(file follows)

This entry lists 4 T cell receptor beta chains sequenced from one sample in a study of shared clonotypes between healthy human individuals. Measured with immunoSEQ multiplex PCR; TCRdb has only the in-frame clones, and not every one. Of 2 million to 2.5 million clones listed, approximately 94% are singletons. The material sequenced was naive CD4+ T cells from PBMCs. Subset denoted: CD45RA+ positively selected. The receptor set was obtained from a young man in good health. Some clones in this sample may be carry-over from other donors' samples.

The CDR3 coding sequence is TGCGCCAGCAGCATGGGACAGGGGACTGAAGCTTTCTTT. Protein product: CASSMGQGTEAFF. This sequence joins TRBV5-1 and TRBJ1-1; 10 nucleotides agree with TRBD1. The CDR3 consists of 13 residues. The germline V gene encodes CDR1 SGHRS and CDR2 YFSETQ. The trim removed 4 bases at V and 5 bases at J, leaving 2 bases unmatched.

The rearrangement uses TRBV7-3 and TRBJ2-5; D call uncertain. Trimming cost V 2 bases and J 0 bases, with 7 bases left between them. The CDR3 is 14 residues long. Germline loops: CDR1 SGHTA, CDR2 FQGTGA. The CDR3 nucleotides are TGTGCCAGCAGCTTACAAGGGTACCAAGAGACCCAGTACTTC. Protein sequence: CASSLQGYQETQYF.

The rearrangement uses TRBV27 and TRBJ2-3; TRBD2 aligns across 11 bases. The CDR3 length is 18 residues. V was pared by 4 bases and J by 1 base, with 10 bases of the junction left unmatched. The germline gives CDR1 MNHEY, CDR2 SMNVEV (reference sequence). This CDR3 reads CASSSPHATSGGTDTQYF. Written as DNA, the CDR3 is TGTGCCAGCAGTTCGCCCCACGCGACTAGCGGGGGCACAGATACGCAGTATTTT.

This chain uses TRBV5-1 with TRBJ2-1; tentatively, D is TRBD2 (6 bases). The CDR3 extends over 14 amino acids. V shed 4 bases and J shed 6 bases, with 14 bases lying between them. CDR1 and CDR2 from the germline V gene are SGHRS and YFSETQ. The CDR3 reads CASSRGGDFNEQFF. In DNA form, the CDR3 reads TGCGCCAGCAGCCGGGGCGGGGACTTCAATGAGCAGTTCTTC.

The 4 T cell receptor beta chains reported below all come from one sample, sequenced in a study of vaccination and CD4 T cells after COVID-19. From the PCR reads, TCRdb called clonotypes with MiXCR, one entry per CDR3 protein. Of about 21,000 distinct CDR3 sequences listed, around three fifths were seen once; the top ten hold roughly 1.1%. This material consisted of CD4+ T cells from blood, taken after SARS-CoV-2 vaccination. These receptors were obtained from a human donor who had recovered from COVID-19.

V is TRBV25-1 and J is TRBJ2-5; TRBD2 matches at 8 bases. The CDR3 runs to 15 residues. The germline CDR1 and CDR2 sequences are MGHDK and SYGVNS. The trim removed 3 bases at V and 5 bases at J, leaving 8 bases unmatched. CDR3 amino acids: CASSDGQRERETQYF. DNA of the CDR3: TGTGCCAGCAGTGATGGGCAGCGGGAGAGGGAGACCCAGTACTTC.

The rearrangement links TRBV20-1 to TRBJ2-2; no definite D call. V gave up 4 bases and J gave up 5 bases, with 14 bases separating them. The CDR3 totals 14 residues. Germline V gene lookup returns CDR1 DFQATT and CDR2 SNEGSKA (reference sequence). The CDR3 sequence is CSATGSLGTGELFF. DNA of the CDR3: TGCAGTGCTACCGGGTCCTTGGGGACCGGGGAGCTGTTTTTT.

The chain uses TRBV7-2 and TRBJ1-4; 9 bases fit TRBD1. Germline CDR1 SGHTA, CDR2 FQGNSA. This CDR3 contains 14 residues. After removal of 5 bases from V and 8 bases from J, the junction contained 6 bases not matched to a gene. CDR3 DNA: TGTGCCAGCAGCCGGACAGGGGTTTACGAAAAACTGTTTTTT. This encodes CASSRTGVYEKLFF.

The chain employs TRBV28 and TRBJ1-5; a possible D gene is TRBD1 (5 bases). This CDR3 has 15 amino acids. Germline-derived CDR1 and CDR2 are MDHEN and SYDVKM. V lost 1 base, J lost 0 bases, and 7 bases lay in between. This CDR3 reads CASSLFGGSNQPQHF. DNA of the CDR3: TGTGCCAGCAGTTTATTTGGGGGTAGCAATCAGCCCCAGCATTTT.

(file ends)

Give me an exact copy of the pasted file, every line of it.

This entry lists 4 T cell receptor beta chains sequenced from one sample in a study of shared clonotypes between healthy human individuals. Measured with immunoSEQ multiplex PCR; TCRdb has only the in-frame clones, and not every one. Of 2 million to 2.5 million clones listed, approximately 94% are singletons. The material sequenced was naive CD4+ T cells from PBMCs. Subset denoted: CD45RA+ positively selected. The receptor set was obtained from a young man in good health. Some clones in this sample may be carry-over from other donors' samples.

The CDR3 coding sequence is TGCGCCAGCAGCATGGGACAGGGGACTGAAGCTTTCTTT. Protein product: CASSMGQGTEAFF. This sequence joins TRBV5-1 and TRBJ1-1; 10 nucleotides agree with TRBD1. The CDR3 consists of 13 residues. The germline V gene encodes CDR1 SGHRS and CDR2 YFSETQ. The trim removed 4 bases at V and 5 bases at J, leaving 2 bases unmatched.

The rearrangement uses TRBV7-3 and TRBJ2-5; D call uncertain. Trimming cost V 2 bases and J 0 bases, with 7 bases left between them. The CDR3 is 14 residues long. Germline loops: CDR1 SGHTA, CDR2 FQGTGA. The CDR3 nucleotides are TGTGCCAGCAGCTTACAAGGGTACCAAGAGACCCAGTACTTC. Protein sequence: CASSLQGYQETQYF.

The rearrangement uses TRBV27 and TRBJ2-3; TRBD2 aligns across 11 bases. The CDR3 length is 18 residues. V was pared by 4 bases and J by 1 base, with 10 bases of the junction left unmatched. The germline gives CDR1 MNHEY, CDR2 SMNVEV (reference sequence). This CDR3 reads CASSSPHATSGGTDTQYF. Written as DNA, the CDR3 is TGTGCCAGCAGTTCGCCCCACGCGACTAGCGGGGGCACAGATACGCAGTATTTT.

This chain uses TRBV5-1 with TRBJ2-1; tentatively, D is TRBD2 (6 bases). The CDR3 extends over 14 amino acids. V shed 4 bases and J shed 6 bases, with 14 bases lying between them. CDR1 and CDR2 from the germline V gene are SGHRS and YFSETQ. The CDR3 reads CASSRGGDFNEQFF. In DNA form, the CDR3 reads TGCGCCAGCAGCCGGGGCGGGGACTTCAATGAGCAGTTCTTC.

The 4 T cell receptor beta chains reported below all come from one sample, sequenced in a study of vaccination and CD4 T cells after COVID-19. From the PCR reads, TCRdb called clonotypes with MiXCR, one entry per CDR3 protein. Of about 21,000 distinct CDR3 sequences listed, around three fifths were seen once; the top ten hold roughly 1.1%. This material consisted of CD4+ T cells from blood, taken after SARS-CoV-2 vaccination. These receptors were obtained from a human donor who had recovered from COVID-19.

V is TRBV25-1 and J is TRBJ2-5; TRBD2 matches at 8 bases. The CDR3 runs to 15 residues. The germline CDR1 and CDR2 sequences are MGHDK and SYGVNS. The trim removed 3 bases at V and 5 bases at J, leaving 8 bases unmatched. CDR3 amino acids: CASSDGQRERETQYF. DNA of the CDR3: TGTGCCAGCAGTGATGGGCAGCGGGAGAGGGAGACCCAGTACTTC.

The rearrangement links TRBV20-1 to TRBJ2-2; no definite D call. V gave up 4 bases and J gave up 5 bases, with 14 bases separating them. The CDR3 totals 14 residues. Germline V gene lookup returns CDR1 DFQATT and CDR2 SNEGSKA (reference sequence). The CDR3 sequence is CSATGSLGTGELFF. DNA of the CDR3: TGCAGTGCTACCGGGTCCTTGGGGACCGGGGAGCTGTTTTTT.

The chain uses TRBV7-2 and TRBJ1-4; 9 bases fit TRBD1. Germline CDR1 SGHTA, CDR2 FQGNSA. This CDR3 contains 14 residues. After removal of 5 bases from V and 8 bases from J, the junction contained 6 bases not matched to a gene. CDR3 DNA: TGTGCCAGCAGCCGGACAGGGGTTTACGAAAAACTGTTTTTT. This encodes CASSRTGVYEKLFF.

The chain employs TRBV28 and TRBJ1-5; a possible D gene is TRBD1 (5 bases). This CDR3 has 15 amino acids. Germline-derived CDR1 and CDR2 are MDHEN and SYDVKM. V lost 1 base, J lost 0 bases, and 7 bases lay in between. This CDR3 reads CASSLFGGSNQPQHF. DNA of the CDR3: TGTGCCAGCAGTTTATTTGGGGGTAGCAATCAGCCCCAGCATTTT.